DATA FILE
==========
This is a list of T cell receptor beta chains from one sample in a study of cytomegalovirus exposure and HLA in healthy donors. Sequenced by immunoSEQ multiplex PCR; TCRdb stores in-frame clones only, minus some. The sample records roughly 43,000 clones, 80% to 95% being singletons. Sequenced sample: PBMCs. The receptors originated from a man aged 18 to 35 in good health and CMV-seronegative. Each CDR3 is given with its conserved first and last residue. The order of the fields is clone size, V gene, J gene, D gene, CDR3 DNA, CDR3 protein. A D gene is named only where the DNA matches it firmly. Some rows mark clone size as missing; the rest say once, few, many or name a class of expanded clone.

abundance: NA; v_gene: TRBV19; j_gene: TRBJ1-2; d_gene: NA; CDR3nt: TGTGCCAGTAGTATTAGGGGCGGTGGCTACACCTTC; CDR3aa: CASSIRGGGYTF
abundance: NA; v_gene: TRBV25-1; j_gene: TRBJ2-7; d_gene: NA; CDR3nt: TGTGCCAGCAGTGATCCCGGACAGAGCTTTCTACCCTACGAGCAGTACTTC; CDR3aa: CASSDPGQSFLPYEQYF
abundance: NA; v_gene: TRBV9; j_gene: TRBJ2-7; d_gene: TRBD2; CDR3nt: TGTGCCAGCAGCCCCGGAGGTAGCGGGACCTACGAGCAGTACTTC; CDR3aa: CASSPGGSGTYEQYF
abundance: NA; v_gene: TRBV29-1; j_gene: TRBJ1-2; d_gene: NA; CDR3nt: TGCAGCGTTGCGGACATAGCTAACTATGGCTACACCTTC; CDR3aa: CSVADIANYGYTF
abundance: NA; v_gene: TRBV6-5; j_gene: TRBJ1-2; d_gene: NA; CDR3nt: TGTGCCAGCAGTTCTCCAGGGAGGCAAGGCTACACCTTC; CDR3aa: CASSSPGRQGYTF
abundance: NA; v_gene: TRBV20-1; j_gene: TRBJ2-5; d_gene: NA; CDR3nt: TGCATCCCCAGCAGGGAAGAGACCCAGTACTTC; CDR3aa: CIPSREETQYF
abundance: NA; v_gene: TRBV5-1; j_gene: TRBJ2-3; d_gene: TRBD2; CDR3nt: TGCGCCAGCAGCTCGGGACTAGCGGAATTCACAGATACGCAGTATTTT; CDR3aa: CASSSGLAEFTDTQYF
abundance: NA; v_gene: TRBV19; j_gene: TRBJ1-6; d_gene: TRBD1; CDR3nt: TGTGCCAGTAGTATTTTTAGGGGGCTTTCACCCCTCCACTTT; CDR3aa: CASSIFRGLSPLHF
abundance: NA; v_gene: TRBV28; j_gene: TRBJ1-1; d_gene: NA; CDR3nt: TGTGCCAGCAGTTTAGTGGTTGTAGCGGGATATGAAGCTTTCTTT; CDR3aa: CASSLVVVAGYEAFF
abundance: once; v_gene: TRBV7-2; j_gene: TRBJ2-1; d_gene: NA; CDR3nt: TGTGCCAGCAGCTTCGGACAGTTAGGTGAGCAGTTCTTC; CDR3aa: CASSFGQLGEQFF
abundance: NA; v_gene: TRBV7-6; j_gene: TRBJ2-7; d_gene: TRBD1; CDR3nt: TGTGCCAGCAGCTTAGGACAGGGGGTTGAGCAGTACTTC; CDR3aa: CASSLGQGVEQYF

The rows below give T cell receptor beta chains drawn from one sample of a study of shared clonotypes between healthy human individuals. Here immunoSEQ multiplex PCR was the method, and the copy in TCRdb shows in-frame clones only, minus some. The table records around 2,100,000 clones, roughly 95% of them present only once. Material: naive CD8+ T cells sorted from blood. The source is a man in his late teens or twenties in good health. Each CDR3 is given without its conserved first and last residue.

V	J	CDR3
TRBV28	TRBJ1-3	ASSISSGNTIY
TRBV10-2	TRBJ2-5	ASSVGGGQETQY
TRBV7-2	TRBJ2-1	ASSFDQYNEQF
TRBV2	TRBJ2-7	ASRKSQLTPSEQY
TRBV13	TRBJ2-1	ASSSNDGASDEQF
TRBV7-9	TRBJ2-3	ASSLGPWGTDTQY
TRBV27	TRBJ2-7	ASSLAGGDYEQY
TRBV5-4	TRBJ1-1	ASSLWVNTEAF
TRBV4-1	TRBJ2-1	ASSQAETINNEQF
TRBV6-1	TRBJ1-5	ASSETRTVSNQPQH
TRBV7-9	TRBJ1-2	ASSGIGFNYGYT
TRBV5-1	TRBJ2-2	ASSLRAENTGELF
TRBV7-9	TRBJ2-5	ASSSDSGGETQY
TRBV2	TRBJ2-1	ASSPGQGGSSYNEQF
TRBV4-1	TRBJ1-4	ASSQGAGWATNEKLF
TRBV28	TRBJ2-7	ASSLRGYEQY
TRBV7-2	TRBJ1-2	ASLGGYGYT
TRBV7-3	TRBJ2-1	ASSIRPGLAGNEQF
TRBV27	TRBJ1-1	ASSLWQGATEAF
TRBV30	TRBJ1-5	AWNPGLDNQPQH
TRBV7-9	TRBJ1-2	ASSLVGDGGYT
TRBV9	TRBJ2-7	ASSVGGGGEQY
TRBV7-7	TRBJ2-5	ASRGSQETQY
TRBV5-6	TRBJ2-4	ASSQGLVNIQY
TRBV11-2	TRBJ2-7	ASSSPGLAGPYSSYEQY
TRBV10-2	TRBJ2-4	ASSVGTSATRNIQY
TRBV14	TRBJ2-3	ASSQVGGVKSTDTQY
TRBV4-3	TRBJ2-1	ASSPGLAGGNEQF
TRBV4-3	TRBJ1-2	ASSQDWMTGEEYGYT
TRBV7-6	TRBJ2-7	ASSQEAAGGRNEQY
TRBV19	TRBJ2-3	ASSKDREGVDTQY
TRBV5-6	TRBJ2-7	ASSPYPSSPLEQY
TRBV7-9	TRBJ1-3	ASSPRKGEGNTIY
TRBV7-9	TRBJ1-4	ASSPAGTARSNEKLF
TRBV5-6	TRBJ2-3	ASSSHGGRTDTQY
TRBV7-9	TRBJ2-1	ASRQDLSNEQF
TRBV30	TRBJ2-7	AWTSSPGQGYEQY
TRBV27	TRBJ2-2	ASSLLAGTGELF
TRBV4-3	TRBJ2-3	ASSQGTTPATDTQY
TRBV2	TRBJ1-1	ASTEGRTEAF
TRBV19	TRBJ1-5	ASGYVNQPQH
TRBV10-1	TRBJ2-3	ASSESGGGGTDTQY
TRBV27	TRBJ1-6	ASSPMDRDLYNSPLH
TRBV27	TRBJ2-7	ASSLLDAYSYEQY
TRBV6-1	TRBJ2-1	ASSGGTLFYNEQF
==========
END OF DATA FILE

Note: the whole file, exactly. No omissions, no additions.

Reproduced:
This is a list of T cell receptor beta chains from one sample in a study of cytomegalovirus exposure and HLA in healthy donors. Sequenced by immunoSEQ multiplex PCR; TCRdb stores in-frame clones only, minus some. The sample records roughly 43,000 clones, 80% to 95% being singletons. Sequenced sample: PBMCs. The receptors originated from a man aged 18 to 35 in good health and CMV-seronegative. Each CDR3 is given with its conserved first and last residue. The order of the fields is clone size, V gene, J gene, D gene, CDR3 DNA, CDR3 protein. A D gene is named only where the DNA matches it firmly. Some rows mark clone size as missing; the rest say once, few, many or name a class of expanded clone.

abundance: NA; v_gene: TRBV19; j_gene: TRBJ1-2; d_gene: NA; CDR3nt: TGTGCCAGTAGTATTAGGGGCGGTGGCTACACCTTC; CDR3aa: CASSIRGGGYTF
abundance: NA; v_gene: TRBV25-1; j_gene: TRBJ2-7; d_gene: NA; CDR3nt: TGTGCCAGCAGTGATCCCGGACAGAGCTTTCTACCCTACGAGCAGTACTTC; CDR3aa: CASSDPGQSFLPYEQYF
abundance: NA; v_gene: TRBV9; j_gene: TRBJ2-7; d_gene: TRBD2; CDR3nt: TGTGCCAGCAGCCCCGGAGGTAGCGGGACCTACGAGCAGTACTTC; CDR3aa: CASSPGGSGTYEQYF
abundance: NA; v_gene: TRBV29-1; j_gene: TRBJ1-2; d_gene: NA; CDR3nt: TGCAGCGTTGCGGACATAGCTAACTATGGCTACACCTTC; CDR3aa: CSVADIANYGYTF
abundance: NA; v_gene: TRBV6-5; j_gene: TRBJ1-2; d_gene: NA; CDR3nt: TGTGCCAGCAGTTCTCCAGGGAGGCAAGGCTACACCTTC; CDR3aa: CASSSPGRQGYTF
abundance: NA; v_gene: TRBV20-1; j_gene: TRBJ2-5; d_gene: NA; CDR3nt: TGCATCCCCAGCAGGGAAGAGACCCAGTACTTC; CDR3aa: CIPSREETQYF
abundance: NA; v_gene: TRBV5-1; j_gene: TRBJ2-3; d_gene: TRBD2; CDR3nt: TGCGCCAGCAGCTCGGGACTAGCGGAATTCACAGATACGCAGTATTTT; CDR3aa: CASSSGLAEFTDTQYF
abundance: NA; v_gene: TRBV19; j_gene: TRBJ1-6; d_gene: TRBD1; CDR3nt: TGTGCCAGTAGTATTTTTAGGGGGCTTTCACCCCTCCACTTT; CDR3aa: CASSIFRGLSPLHF
abundance: NA; v_gene: TRBV28; j_gene: TRBJ1-1; d_gene: NA; CDR3nt: TGTGCCAGCAGTTTAGTGGTTGTAGCGGGATATGAAGCTTTCTTT; CDR3aa: CASSLVVVAGYEAFF
abundance: once; v_gene: TRBV7-2; j_gene: TRBJ2-1; d_gene: NA; CDR3nt: TGTGCCAGCAGCTTCGGACAGTTAGGTGAGCAGTTCTTC; CDR3aa: CASSFGQLGEQFF
abundance: NA; v_gene: TRBV7-6; j_gene: TRBJ2-7; d_gene: TRBD1; CDR3nt: TGTGCCAGCAGCTTAGGACAGGGGGTTGAGCAGTACTTC; CDR3aa: CASSLGQGVEQYF

The rows below give T cell receptor beta chains drawn from one sample of a study of shared clonotypes between healthy human individuals. Here immunoSEQ multiplex PCR was the method, and the copy in TCRdb shows in-frame clones only, minus some. The table records around 2,100,000 clones, roughly 95% of them present only once. Material: naive CD8+ T cells sorted from blood. The source is a man in his late teens or twenties in good health. Each CDR3 is given without its conserved first and last residue.

V	J	CDR3
TRBV28	TRBJ1-3	ASSISSGNTIY
TRBV10-2	TRBJ2-5	ASSVGGGQETQY
TRBV7-2	TRBJ2-1	ASSFDQYNEQF
TRBV2	TRBJ2-7	ASRKSQLTPSEQY
TRBV13	TRBJ2-1	ASSSNDGASDEQF
TRBV7-9	TRBJ2-3	ASSLGPWGTDTQY
TRBV27	TRBJ2-7	ASSLAGGDYEQY
TRBV5-4	TRBJ1-1	ASSLWVNTEAF
TRBV4-1	TRBJ2-1	ASSQAETINNEQF
TRBV6-1	TRBJ1-5	ASSETRTVSNQPQH
TRBV7-9	TRBJ1-2	ASSGIGFNYGYT
TRBV5-1	TRBJ2-2	ASSLRAENTGELF
TRBV7-9	TRBJ2-5	ASSSDSGGETQY
TRBV2	TRBJ2-1	ASSPGQGGSSYNEQF
TRBV4-1	TRBJ1-4	ASSQGAGWATNEKLF
TRBV28	TRBJ2-7	ASSLRGYEQY
TRBV7-2	TRBJ1-2	ASLGGYGYT
TRBV7-3	TRBJ2-1	ASSIRPGLAGNEQF
TRBV27	TRBJ1-1	ASSLWQGATEAF
TRBV30	TRBJ1-5	AWNPGLDNQPQH
TRBV7-9	TRBJ1-2	ASSLVGDGGYT
TRBV9	TRBJ2-7	ASSVGGGGEQY
TRBV7-7	TRBJ2-5	ASRGSQETQY
TRBV5-6	TRBJ2-4	ASSQGLVNIQY
TRBV11-2	TRBJ2-7	ASSSPGLAGPYSSYEQY
TRBV10-2	TRBJ2-4	ASSVGTSATRNIQY
TRBV14	TRBJ2-3	ASSQVGGVKSTDTQY
TRBV4-3	TRBJ2-1	ASSPGLAGGNEQF
TRBV4-3	TRBJ1-2	ASSQDWMTGEEYGYT
TRBV7-6	TRBJ2-7	ASSQEAAGGRNEQY
TRBV19	TRBJ2-3	ASSKDREGVDTQY
TRBV5-6	TRBJ2-7	ASSPYPSSPLEQY
TRBV7-9	TRBJ1-3	ASSPRKGEGNTIY
TRBV7-9	TRBJ1-4	ASSPAGTARSNEKLF
TRBV5-6	TRBJ2-3	ASSSHGGRTDTQY
TRBV7-9	TRBJ2-1	ASRQDLSNEQF
TRBV30	TRBJ2-7	AWTSSPGQGYEQY
TRBV27	TRBJ2-2	ASSLLAGTGELF
TRBV4-3	TRBJ2-3	ASSQGTTPATDTQY
TRBV2	TRBJ1-1	ASTEGRTEAF
TRBV19	TRBJ1-5	ASGYVNQPQH
TRBV10-1	TRBJ2-3	ASSESGGGGTDTQY
TRBV27	TRBJ1-6	ASSPMDRDLYNSPLH
TRBV27	TRBJ2-7	ASSLLDAYSYEQY
TRBV6-1	TRBJ2-1	ASSGGTLFYNEQF